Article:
Johnny Hellweg - The Brewers used Hellweg primarily as a reliever after acquiring him from the Angels in the Zack Greinke trade, but he had a strong overall season in his first go-around at Double-A, posting a 3.29 ERA in 139.2 innings over 28 games, including 23 starts, between the two organizations. Hellweg's issues with walks are evident in his career 6.4 BB/9 rate, but he has also given up just 13 home runs in 325.1 career innings. The Brewers have yet to decide on Hellweg's role for this season, and though he is expected to spend spring training with the big club, it is likely that he will open 2013 in the minors, especially if the development plan calls for him to remain a starter.
Victor Roache - Knowing full well that he had suffered a serious wrist injury in February, the Brewers still selected Roache in the first round of the 2012 draft. The Brewers' risky selection did not come without reason; however, as Roach hit an impressive 30 home runs in 62 games as a sophomore at Georgia Tech in 2011. Roache's power could make him a steal for the Brewers if he can fully recover from his broken wrist, but we will have to see him make his full-season debut before getting a good read on where he is at with respect to the injury.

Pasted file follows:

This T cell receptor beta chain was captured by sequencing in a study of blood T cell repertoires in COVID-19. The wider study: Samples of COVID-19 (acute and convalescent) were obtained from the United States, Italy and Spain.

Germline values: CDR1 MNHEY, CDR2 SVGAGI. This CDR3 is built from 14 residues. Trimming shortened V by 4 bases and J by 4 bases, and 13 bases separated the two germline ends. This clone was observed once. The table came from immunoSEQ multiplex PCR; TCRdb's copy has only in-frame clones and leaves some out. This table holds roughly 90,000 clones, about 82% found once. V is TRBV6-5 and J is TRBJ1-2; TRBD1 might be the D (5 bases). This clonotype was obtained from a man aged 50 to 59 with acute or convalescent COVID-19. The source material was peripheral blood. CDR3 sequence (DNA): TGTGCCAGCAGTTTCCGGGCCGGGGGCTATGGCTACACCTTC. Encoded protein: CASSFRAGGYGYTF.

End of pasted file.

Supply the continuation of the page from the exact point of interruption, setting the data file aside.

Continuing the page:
Scooter Gennett - Gennett entered last season as the Brewers' fifth-ranked prospect, according to Baseball America, and did not disappoint, hitting .293 with five home runs, 30 doubles, and 44 RBI in 133 games. Gennett's numbers are not eye popping, but at age 22 with a career .300 batting average, he is the Brewers' top second-base prospect. Gennett won't push Rickie Weeks off the keystone in Milwaukee, but he could be a replacement down the road if the Brewers avoid using him as trade bait before then.
Clint Coulter - Coulter wasted no time making an impression after being taken in the first round last year, posting an impressive .302/.439/.444 slash line in the Arizona League. He will not turn 20 until July, but his 37:40 BB:K ratio indicates he has an advanced eye at the plate. Even if Coulter begins his 2013 season in rookie ball at Helena, he could rise up the ranks quickly if he continues to hit.
Jed Bradley - A first-round pick in 2011, Bradley was expected to rise quickly through the Brewers' minor league ranks. However, he struggled in his first full year as a pro, posting a 5.53 ERA, 60:43 K:BB ratio, and allowing 136 hits in 107.1 innings over 20 starts. Bradley has plenty of time to improve, but he will have to miss a lot more bats to regain his status as a top prospect. Despite his disappointing showing, he will likely get a chance to prove himself at Double-A at some point in 2013.